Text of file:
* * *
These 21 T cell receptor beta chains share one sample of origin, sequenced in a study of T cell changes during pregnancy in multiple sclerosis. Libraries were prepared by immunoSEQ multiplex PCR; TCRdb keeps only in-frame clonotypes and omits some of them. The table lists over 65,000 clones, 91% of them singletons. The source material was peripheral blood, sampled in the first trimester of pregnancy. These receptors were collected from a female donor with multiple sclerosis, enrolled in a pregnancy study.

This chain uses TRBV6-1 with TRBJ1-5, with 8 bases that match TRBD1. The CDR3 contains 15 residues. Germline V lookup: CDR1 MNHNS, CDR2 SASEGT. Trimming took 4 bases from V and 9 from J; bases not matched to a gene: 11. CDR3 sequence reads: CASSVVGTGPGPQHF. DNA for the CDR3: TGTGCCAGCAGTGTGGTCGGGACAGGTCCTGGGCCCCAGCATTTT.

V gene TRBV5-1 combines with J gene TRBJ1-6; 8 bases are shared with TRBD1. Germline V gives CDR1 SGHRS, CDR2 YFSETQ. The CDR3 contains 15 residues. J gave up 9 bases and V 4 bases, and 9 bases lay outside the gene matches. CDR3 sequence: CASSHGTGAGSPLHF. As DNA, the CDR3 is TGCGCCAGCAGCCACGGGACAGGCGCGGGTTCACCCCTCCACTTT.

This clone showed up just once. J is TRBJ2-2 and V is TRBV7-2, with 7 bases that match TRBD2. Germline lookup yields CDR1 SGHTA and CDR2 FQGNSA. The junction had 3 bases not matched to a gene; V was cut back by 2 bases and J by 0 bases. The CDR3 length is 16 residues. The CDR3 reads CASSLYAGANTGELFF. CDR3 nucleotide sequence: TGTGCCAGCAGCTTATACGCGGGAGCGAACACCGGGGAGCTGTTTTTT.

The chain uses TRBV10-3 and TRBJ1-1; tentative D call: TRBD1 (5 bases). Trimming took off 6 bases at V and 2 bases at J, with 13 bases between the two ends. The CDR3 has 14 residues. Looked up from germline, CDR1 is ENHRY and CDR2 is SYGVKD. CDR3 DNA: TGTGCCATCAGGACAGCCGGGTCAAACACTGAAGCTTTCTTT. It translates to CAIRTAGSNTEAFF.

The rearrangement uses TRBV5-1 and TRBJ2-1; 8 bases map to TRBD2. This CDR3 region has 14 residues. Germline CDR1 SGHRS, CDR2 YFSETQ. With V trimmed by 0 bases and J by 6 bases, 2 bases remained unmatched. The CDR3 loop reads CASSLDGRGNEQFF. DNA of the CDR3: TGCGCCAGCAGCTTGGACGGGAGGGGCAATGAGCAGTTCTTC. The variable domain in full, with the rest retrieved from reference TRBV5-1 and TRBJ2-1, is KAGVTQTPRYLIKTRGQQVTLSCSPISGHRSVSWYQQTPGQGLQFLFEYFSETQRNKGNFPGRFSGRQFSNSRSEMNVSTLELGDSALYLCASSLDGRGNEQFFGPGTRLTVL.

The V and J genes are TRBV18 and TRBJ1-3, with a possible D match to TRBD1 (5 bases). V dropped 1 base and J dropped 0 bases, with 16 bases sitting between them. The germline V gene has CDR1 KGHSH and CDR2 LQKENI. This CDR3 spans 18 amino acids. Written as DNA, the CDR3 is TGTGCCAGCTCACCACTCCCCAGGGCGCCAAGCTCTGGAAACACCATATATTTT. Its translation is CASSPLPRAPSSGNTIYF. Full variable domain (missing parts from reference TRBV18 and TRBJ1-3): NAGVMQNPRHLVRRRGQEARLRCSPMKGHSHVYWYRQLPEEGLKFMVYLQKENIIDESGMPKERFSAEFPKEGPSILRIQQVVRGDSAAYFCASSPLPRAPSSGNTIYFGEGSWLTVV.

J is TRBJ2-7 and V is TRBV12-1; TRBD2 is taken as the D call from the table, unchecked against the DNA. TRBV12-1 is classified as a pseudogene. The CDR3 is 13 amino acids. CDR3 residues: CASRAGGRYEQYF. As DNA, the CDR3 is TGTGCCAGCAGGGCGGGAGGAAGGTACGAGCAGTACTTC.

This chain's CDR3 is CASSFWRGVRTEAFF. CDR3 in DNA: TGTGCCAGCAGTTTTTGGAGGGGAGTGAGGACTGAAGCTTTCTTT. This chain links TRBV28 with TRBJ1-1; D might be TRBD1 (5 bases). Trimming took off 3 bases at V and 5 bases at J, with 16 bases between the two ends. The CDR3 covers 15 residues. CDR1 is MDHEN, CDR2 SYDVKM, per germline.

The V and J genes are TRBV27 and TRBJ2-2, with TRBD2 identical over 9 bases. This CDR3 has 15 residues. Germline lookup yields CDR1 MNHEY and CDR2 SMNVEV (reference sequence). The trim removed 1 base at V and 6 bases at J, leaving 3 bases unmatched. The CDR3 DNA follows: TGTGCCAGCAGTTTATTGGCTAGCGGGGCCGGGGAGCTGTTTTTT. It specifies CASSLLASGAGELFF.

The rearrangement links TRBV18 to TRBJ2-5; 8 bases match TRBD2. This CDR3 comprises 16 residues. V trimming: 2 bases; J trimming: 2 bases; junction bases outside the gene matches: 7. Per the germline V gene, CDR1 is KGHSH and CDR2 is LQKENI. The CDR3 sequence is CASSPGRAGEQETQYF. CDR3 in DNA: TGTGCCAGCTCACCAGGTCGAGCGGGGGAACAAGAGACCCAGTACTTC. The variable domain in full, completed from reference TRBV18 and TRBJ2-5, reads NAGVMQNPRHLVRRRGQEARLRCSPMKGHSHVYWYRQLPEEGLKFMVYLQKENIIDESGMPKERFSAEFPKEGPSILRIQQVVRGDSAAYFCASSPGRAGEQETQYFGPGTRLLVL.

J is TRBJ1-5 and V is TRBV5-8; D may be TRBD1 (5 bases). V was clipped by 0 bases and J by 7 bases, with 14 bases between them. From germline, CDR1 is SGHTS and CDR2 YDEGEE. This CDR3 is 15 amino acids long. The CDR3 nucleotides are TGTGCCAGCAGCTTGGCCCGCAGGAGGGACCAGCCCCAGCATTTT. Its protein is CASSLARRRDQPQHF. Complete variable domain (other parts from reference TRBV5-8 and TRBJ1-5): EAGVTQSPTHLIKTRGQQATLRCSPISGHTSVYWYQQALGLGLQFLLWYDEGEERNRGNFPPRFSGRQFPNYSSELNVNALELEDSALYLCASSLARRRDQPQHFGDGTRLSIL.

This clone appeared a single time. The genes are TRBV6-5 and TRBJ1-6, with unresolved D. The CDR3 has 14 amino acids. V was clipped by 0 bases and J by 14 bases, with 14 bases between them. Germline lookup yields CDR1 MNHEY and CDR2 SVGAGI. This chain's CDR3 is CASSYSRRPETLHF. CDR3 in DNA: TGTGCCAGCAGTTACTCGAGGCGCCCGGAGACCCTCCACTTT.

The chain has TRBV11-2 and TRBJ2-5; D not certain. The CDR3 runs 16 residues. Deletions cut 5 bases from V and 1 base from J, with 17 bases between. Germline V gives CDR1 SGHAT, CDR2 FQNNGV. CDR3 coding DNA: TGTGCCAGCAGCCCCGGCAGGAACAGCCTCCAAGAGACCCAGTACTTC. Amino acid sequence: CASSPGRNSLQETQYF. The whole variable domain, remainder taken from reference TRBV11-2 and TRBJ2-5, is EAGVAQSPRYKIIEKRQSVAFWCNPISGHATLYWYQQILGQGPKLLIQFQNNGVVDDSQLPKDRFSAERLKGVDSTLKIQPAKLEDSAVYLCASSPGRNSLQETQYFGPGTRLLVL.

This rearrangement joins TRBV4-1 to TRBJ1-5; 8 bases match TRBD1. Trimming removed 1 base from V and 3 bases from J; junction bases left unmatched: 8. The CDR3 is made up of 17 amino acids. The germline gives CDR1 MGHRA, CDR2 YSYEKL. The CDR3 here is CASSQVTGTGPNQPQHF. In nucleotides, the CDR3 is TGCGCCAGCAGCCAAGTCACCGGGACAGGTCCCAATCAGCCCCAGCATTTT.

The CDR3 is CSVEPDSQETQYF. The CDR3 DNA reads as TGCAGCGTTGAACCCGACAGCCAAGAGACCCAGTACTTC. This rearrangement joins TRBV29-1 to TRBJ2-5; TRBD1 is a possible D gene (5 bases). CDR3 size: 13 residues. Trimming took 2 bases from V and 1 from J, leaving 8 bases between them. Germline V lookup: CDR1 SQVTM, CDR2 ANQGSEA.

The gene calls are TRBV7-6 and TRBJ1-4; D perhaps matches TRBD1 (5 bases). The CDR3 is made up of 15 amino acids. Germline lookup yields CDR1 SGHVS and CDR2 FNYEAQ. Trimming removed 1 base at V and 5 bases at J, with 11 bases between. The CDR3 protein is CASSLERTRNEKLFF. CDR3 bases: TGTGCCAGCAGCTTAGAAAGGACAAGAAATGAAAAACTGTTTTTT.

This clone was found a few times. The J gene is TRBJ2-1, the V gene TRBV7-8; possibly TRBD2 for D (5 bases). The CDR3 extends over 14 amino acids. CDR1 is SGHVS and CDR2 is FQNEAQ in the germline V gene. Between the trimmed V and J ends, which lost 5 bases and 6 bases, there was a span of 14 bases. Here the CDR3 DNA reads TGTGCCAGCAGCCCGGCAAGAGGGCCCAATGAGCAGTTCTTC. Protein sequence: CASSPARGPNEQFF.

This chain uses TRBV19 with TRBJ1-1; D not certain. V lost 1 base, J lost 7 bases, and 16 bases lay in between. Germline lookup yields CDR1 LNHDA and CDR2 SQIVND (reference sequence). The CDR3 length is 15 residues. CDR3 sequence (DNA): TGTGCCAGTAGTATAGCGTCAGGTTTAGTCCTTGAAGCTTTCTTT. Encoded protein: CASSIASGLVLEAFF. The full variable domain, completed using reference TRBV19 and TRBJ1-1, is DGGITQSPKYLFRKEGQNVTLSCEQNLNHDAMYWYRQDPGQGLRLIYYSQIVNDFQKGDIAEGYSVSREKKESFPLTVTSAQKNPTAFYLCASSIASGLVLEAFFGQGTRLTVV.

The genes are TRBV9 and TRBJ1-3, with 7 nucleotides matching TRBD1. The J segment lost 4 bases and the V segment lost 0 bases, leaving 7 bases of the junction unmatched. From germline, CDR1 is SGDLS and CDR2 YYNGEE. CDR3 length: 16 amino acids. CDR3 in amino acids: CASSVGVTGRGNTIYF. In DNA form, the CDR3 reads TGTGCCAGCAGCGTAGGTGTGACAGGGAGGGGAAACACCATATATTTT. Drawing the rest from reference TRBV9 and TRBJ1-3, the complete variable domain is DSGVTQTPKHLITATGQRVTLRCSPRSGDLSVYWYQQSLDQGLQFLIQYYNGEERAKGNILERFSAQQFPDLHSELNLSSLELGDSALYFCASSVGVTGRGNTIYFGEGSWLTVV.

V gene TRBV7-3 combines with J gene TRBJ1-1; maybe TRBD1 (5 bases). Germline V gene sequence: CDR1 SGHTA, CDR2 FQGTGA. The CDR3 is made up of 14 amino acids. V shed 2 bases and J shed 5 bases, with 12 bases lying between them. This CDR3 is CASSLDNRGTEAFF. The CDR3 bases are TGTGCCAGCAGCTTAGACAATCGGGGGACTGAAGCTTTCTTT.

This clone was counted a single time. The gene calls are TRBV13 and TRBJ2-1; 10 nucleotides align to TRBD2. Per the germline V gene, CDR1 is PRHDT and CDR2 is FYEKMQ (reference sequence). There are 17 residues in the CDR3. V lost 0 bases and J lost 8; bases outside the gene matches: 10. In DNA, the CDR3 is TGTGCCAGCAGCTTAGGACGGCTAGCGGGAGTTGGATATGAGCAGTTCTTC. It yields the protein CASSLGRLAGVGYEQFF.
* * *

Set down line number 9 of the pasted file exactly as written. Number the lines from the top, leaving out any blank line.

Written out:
This chain's CDR3 is CASSFWRGVRTEAFF. CDR3 in DNA: TGTGCCAGCAGTTTTTGGAGGGGAGTGAGGACTGAAGCTTTCTTT. This chain links TRBV28 with TRBJ1-1; D might be TRBD1 (5 bases). Trimming took off 3 bases at V and 5 bases at J, with 16 bases between the two ends. The CDR3 covers 15 residues. CDR1 is MDHEN, CDR2 SYDVKM, per germline.